The South has a deep relationship with medical mistrust. In 1932, Macon County, Alabama, became home to the "U.S. Public Health Service Syphilis Study at Tuskegee" which is known as the Syphilis Experiment. This non-therapeutic study of the progress of untreated syphilis in human beings recruited poor African-American men living in rural Tuskegee and Macon County. The men were uninformed of their syphilis status and untreated for the disease without their informed consent. This experiment, which didn't end until 1972, contributed to generational health problems, as well as ill feelings.
Today, the South is at the epicenter of an HIV epidemic. According to the Centers for Disease Control, more than 52 percent of all new HIV diagnoses in the nation are in the South. This is 36 percent higher than the national average.
Biomedical advances in HIV prevention and care, such as PrEP, PEP and Treatment as Prevention, will not be fully realized if the African American community questions the motives of public health programs. "We must work together, those in both private and public health, to identify various strategies including investments that build trust. No one entity can rebuild that trust alone" says Aquarius Gilmer, Director, Government Affairs & Advocacy, SAC.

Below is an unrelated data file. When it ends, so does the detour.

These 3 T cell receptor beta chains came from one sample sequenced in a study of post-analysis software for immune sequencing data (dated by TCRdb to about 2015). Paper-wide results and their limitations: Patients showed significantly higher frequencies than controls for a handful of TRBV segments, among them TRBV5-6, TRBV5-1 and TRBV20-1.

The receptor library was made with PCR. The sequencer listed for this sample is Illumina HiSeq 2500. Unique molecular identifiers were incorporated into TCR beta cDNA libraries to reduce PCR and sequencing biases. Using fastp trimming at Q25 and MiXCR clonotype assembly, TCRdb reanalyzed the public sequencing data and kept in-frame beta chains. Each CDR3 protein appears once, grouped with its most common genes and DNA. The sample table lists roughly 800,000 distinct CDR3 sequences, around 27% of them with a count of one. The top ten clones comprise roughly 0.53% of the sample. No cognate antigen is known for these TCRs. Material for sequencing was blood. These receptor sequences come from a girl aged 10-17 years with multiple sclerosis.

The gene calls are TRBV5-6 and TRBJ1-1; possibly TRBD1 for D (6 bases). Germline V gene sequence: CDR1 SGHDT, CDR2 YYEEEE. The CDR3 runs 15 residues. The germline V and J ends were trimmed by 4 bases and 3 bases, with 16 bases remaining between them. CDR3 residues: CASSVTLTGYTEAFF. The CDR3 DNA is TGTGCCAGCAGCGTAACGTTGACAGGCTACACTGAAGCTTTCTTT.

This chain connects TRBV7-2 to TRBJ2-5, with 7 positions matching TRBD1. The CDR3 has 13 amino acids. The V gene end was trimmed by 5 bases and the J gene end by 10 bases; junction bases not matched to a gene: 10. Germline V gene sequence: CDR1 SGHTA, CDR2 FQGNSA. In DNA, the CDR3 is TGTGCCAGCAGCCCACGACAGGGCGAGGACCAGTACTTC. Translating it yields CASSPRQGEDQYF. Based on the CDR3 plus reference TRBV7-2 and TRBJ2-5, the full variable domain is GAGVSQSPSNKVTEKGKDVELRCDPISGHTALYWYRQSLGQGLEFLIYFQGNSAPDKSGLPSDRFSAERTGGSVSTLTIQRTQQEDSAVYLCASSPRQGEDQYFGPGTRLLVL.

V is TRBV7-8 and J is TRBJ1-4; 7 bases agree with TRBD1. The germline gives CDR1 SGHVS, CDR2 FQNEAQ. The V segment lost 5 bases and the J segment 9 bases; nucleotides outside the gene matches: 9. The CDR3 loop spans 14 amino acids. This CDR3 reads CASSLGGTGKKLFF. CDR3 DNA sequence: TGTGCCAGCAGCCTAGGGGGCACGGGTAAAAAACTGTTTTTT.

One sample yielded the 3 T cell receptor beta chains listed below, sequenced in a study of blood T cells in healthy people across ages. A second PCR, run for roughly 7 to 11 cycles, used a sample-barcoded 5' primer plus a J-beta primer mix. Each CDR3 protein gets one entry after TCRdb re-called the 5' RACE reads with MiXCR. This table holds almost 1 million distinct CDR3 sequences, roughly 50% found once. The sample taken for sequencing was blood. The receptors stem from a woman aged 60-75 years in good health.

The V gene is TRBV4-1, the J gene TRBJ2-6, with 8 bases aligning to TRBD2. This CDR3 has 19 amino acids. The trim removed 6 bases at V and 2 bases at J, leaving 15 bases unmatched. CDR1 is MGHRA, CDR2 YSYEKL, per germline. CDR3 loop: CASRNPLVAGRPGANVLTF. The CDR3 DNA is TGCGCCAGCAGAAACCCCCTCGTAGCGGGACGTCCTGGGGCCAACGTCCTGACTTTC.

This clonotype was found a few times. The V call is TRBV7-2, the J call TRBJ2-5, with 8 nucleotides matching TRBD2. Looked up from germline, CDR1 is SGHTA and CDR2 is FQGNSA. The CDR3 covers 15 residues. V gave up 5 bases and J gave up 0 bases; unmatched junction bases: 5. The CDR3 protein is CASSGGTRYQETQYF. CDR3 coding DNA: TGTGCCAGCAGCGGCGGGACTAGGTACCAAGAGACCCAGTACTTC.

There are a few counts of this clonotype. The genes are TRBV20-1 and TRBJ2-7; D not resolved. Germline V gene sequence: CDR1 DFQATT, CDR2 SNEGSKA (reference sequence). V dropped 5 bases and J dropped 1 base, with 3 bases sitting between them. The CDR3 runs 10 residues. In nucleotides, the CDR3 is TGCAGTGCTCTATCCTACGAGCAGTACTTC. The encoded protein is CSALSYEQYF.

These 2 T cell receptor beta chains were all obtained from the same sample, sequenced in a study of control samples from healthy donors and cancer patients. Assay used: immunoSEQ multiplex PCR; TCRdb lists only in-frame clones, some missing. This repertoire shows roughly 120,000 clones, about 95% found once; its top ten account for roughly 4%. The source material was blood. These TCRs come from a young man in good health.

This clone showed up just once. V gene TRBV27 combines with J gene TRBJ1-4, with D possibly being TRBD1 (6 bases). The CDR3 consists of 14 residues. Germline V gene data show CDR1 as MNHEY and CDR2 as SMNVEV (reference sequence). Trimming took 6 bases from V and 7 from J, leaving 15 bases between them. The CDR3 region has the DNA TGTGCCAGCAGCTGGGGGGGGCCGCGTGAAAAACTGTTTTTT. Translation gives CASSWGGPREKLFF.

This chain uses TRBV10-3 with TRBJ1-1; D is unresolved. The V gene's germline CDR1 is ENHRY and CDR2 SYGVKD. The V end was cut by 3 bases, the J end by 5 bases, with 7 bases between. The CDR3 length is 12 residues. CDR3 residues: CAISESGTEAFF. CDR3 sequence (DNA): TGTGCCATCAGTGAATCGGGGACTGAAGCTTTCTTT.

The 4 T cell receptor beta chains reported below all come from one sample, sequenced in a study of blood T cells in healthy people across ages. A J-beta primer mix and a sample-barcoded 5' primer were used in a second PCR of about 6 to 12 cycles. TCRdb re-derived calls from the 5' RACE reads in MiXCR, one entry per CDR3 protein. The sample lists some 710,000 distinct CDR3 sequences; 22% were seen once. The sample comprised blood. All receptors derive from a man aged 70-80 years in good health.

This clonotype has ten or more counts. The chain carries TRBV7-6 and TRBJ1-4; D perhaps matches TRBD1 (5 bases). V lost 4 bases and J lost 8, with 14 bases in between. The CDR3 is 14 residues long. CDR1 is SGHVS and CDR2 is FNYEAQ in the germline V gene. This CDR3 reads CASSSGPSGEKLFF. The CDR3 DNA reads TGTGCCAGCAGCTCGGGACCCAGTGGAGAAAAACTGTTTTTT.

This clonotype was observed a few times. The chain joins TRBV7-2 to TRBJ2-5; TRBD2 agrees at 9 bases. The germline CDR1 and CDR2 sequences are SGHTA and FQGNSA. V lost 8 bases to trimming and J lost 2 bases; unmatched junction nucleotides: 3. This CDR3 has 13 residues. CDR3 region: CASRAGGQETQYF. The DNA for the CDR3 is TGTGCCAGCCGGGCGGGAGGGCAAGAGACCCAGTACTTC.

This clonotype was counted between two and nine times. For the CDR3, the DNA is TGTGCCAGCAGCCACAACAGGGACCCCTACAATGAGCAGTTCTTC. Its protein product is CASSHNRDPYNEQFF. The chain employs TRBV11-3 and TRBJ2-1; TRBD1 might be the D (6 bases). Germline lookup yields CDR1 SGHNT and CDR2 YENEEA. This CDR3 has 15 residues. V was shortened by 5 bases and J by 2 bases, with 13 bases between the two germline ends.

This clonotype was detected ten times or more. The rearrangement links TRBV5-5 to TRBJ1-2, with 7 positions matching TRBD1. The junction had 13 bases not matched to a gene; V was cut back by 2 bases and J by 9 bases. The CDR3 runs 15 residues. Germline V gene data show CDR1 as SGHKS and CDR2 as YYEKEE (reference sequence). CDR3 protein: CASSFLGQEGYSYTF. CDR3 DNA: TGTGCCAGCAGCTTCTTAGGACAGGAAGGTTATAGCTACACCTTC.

In April, Lifting the Veil on HIV convened a think tank to develop solutions for addressing the medical mistrust that resulted from the U.S. Public Health Service Syphilis Study at Tuskegee, and address the impact that mistrust is having on the fight against the Southern HIV epidemic.